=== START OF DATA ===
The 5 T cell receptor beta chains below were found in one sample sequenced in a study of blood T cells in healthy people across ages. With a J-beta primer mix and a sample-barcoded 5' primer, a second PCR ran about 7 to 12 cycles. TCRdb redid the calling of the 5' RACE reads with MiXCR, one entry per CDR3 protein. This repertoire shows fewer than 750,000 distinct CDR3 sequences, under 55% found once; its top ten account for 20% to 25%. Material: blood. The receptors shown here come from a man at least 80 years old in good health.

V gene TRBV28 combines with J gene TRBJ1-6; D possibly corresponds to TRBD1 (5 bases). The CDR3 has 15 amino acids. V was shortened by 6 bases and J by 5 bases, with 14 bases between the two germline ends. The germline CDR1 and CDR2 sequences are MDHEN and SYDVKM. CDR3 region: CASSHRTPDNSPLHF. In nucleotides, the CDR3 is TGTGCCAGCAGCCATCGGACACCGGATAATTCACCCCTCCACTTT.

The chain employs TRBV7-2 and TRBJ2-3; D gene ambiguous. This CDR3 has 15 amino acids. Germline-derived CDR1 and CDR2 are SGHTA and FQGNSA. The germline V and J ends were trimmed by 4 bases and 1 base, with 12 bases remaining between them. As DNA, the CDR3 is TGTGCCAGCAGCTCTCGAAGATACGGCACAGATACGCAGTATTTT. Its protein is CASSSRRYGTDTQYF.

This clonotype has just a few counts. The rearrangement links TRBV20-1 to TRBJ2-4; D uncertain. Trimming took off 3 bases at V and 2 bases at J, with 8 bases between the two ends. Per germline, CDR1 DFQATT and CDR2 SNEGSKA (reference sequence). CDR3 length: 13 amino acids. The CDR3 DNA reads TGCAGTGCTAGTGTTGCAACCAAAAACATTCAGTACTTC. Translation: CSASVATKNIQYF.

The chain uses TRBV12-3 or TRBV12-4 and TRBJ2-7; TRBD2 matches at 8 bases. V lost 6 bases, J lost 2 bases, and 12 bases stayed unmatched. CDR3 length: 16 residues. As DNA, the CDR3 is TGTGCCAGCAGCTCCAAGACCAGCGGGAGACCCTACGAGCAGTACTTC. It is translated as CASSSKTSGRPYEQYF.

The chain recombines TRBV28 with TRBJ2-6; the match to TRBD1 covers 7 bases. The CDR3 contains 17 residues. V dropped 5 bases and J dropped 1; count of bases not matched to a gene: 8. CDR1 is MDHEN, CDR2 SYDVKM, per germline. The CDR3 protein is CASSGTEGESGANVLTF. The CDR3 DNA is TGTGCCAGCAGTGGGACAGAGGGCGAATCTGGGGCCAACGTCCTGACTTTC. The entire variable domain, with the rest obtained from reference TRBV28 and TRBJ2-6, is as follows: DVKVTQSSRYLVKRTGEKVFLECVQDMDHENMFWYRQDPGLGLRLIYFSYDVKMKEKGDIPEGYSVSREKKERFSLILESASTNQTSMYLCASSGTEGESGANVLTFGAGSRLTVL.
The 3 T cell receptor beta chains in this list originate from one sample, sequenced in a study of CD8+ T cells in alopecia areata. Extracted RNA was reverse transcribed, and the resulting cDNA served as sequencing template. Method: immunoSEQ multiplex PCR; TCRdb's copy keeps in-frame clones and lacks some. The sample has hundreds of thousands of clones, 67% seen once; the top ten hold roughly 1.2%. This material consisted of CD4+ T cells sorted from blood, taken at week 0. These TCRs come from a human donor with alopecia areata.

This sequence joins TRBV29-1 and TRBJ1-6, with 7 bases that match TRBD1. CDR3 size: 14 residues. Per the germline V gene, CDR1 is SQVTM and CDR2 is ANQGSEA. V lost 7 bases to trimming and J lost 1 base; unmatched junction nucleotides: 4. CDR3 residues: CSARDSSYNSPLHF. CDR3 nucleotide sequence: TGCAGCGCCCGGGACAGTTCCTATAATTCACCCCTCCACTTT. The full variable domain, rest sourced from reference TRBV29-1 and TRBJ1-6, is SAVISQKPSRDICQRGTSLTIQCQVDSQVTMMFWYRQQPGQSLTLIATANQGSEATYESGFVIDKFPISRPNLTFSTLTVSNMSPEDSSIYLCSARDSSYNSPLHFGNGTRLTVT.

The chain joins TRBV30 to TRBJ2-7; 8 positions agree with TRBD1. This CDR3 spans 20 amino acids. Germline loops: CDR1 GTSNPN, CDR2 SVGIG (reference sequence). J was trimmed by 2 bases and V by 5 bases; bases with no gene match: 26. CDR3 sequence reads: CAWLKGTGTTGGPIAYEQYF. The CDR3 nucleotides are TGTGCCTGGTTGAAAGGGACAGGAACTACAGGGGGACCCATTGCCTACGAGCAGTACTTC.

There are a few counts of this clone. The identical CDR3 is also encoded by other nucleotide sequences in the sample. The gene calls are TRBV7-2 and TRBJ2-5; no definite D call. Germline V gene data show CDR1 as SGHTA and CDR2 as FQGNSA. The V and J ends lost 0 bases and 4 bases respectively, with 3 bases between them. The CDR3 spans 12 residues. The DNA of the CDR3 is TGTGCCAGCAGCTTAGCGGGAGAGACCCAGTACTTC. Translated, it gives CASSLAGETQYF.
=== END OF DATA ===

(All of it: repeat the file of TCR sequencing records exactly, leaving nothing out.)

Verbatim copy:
The 5 T cell receptor beta chains below were found in one sample sequenced in a study of blood T cells in healthy people across ages. With a J-beta primer mix and a sample-barcoded 5' primer, a second PCR ran about 7 to 12 cycles. TCRdb redid the calling of the 5' RACE reads with MiXCR, one entry per CDR3 protein. This repertoire shows fewer than 750,000 distinct CDR3 sequences, under 55% found once; its top ten account for 20% to 25%. Material: blood. The receptors shown here come from a man at least 80 years old in good health.

V gene TRBV28 combines with J gene TRBJ1-6; D possibly corresponds to TRBD1 (5 bases). The CDR3 has 15 amino acids. V was shortened by 6 bases and J by 5 bases, with 14 bases between the two germline ends. The germline CDR1 and CDR2 sequences are MDHEN and SYDVKM. CDR3 region: CASSHRTPDNSPLHF. In nucleotides, the CDR3 is TGTGCCAGCAGCCATCGGACACCGGATAATTCACCCCTCCACTTT.

The chain employs TRBV7-2 and TRBJ2-3; D gene ambiguous. This CDR3 has 15 amino acids. Germline-derived CDR1 and CDR2 are SGHTA and FQGNSA. The germline V and J ends were trimmed by 4 bases and 1 base, with 12 bases remaining between them. As DNA, the CDR3 is TGTGCCAGCAGCTCTCGAAGATACGGCACAGATACGCAGTATTTT. Its protein is CASSSRRYGTDTQYF.

This clonotype has just a few counts. The rearrangement links TRBV20-1 to TRBJ2-4; D uncertain. Trimming took off 3 bases at V and 2 bases at J, with 8 bases between the two ends. Per germline, CDR1 DFQATT and CDR2 SNEGSKA (reference sequence). CDR3 length: 13 amino acids. The CDR3 DNA reads TGCAGTGCTAGTGTTGCAACCAAAAACATTCAGTACTTC. Translation: CSASVATKNIQYF.

The chain uses TRBV12-3 or TRBV12-4 and TRBJ2-7; TRBD2 matches at 8 bases. V lost 6 bases, J lost 2 bases, and 12 bases stayed unmatched. CDR3 length: 16 residues. As DNA, the CDR3 is TGTGCCAGCAGCTCCAAGACCAGCGGGAGACCCTACGAGCAGTACTTC. It is translated as CASSSKTSGRPYEQYF.

The chain recombines TRBV28 with TRBJ2-6; the match to TRBD1 covers 7 bases. The CDR3 contains 17 residues. V dropped 5 bases and J dropped 1; count of bases not matched to a gene: 8. CDR1 is MDHEN, CDR2 SYDVKM, per germline. The CDR3 protein is CASSGTEGESGANVLTF. The CDR3 DNA is TGTGCCAGCAGTGGGACAGAGGGCGAATCTGGGGCCAACGTCCTGACTTTC. The entire variable domain, with the rest obtained from reference TRBV28 and TRBJ2-6, is as follows: DVKVTQSSRYLVKRTGEKVFLECVQDMDHENMFWYRQDPGLGLRLIYFSYDVKMKEKGDIPEGYSVSREKKERFSLILESASTNQTSMYLCASSGTEGESGANVLTFGAGSRLTVL.
The 3 T cell receptor beta chains in this list originate from one sample, sequenced in a study of CD8+ T cells in alopecia areata. Extracted RNA was reverse transcribed, and the resulting cDNA served as sequencing template. Method: immunoSEQ multiplex PCR; TCRdb's copy keeps in-frame clones and lacks some. The sample has hundreds of thousands of clones, 67% seen once; the top ten hold roughly 1.2%. This material consisted of CD4+ T cells sorted from blood, taken at week 0. These TCRs come from a human donor with alopecia areata.

This sequence joins TRBV29-1 and TRBJ1-6, with 7 bases that match TRBD1. CDR3 size: 14 residues. Per the germline V gene, CDR1 is SQVTM and CDR2 is ANQGSEA. V lost 7 bases to trimming and J lost 1 base; unmatched junction nucleotides: 4. CDR3 residues: CSARDSSYNSPLHF. CDR3 nucleotide sequence: TGCAGCGCCCGGGACAGTTCCTATAATTCACCCCTCCACTTT. The full variable domain, rest sourced from reference TRBV29-1 and TRBJ1-6, is SAVISQKPSRDICQRGTSLTIQCQVDSQVTMMFWYRQQPGQSLTLIATANQGSEATYESGFVIDKFPISRPNLTFSTLTVSNMSPEDSSIYLCSARDSSYNSPLHFGNGTRLTVT.

The chain joins TRBV30 to TRBJ2-7; 8 positions agree with TRBD1. This CDR3 spans 20 amino acids. Germline loops: CDR1 GTSNPN, CDR2 SVGIG (reference sequence). J was trimmed by 2 bases and V by 5 bases; bases with no gene match: 26. CDR3 sequence reads: CAWLKGTGTTGGPIAYEQYF. The CDR3 nucleotides are TGTGCCTGGTTGAAAGGGACAGGAACTACAGGGGGACCCATTGCCTACGAGCAGTACTTC.

There are a few counts of this clone. The identical CDR3 is also encoded by other nucleotide sequences in the sample. The gene calls are TRBV7-2 and TRBJ2-5; no definite D call. Germline V gene data show CDR1 as SGHTA and CDR2 as FQGNSA. The V and J ends lost 0 bases and 4 bases respectively, with 3 bases between them. The CDR3 spans 12 residues. The DNA of the CDR3 is TGTGCCAGCAGCTTAGCGGGAGAGACCCAGTACTTC. Translated, it gives CASSLAGETQYF.